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Saving Money on Groceries Not Just Clipping Coupons

Most if not all of us have at one time or another been stuck behind that woman (or man in many cases) who has the flyers from every single store in the area and is intent on getting the sale prices from those stores by price matching the item they have chosen. The ability to do this has resulted in being able in many cases to save a substantial amount of money.

The same goes for those who choose to clip coupons found on many products in order to save on the next purchase or a related product from the same manufacturer. With the rising cost of food prices across the globe and affecting Canada in the same way, these and any other option for savings has blossomed and grown exponentially across the country. While all of the practices are well and good there is another way to save a very large amount on your grocery bill and one that many seem to either ignore or at least seem unaffected by is the vast amount of food and food products that we waste as a society in North America.

The statistics show that we toss out more food than any other country other than the U.S. We have all been there too. That package of cheese or carton of milk that has a best before date of yesterday gets tossed in the trash with barely a though. It is a common practice that we all have become accustomed to. The dates on our pre-packaged are all designed to ensure that we are slaves to the process of buying more and more food. Back in the good old days, we simply put the milk up to our noses or poured a small glass and did a taste test to determine if the stuff was actually spoiled or not. Now we simply check that all important date and if it doesn’t correspond with what we think is right, into the trash it goes and off we go to buy a new carton.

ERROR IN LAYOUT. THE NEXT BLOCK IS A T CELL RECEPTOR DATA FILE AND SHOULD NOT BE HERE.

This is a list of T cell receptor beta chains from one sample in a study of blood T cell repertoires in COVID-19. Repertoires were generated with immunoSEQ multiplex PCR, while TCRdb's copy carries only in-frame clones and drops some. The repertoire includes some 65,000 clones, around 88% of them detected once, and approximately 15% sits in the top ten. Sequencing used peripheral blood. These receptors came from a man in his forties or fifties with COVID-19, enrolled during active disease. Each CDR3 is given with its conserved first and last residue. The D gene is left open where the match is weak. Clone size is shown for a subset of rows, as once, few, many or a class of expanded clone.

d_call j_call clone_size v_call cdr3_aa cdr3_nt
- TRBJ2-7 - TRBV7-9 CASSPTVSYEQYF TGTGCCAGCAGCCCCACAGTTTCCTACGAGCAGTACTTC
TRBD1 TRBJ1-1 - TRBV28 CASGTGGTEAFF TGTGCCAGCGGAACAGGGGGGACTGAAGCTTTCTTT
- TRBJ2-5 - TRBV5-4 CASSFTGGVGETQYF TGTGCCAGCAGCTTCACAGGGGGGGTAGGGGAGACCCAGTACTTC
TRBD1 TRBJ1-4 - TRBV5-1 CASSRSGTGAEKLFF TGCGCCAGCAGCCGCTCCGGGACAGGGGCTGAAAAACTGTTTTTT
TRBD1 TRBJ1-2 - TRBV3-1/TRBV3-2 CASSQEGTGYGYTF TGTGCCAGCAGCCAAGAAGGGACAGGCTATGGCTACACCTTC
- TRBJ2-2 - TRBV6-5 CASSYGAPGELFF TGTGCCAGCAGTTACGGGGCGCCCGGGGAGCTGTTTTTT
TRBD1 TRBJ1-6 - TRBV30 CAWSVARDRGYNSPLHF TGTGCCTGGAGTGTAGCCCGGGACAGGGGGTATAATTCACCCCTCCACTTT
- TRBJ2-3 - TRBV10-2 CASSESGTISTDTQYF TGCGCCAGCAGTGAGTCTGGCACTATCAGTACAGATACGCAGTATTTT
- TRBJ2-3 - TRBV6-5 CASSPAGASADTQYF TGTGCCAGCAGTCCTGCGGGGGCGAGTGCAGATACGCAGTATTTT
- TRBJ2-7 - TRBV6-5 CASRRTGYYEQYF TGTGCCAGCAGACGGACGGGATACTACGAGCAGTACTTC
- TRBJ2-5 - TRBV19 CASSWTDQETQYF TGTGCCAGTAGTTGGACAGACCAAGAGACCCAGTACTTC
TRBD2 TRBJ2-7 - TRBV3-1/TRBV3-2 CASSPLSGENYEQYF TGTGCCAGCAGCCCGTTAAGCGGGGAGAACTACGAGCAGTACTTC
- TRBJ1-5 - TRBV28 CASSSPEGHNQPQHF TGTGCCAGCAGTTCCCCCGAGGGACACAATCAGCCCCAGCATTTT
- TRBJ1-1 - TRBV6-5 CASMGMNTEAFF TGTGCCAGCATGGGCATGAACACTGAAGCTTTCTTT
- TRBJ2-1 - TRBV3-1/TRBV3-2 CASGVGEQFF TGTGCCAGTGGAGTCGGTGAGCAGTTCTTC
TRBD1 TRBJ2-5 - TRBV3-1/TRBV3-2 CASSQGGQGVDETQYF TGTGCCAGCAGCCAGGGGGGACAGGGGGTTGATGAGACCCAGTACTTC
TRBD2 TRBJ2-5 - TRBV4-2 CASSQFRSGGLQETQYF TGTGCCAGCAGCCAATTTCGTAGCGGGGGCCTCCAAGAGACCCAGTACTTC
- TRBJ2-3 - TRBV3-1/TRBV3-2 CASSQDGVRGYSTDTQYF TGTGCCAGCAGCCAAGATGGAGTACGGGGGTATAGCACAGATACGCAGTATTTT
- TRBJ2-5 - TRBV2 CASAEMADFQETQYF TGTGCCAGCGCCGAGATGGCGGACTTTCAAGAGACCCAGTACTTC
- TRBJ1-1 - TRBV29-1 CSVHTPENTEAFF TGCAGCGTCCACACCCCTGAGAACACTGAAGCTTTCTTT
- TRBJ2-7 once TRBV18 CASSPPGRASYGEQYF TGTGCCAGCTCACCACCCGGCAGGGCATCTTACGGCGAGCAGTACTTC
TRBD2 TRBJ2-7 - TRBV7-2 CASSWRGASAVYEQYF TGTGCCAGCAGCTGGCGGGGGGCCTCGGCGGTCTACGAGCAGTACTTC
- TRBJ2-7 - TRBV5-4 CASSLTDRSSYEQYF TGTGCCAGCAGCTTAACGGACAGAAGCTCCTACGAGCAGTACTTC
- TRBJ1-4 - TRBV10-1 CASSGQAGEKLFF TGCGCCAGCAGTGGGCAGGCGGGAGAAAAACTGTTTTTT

Exactly as the producers of our food would like.   A recent study by the University of Guelph determined that of the average 4.5 kilos of food waste that a typical family of four wastes on a daily basis a full 2.3 kilos was entirely avoidable and a further half kilo was most likely avoidable as well.   The cost associated with that amount of waste translates to a whopping $28 per week in simple and avoidable waste. That, for you math wizards out there, is $1456.00, every year.   Part of the trouble is the fact that very thing we buy these days seems to be in the bulk range.

We buy more than we currently need to save by buying in bulk but fail to properly portion the items and then end up tossing out what we think has turned. By realizing that we do this and by properly portioning the stuff we buy or by simply planning a weekly menu and sticking to it we can save an enormous amount of money every year.   Even more than price matching or clipping coupons.  

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Sam Seidman, CPA, CA, LPA
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Toronto, Ontario
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Email: sam@torontoaccountant.ca

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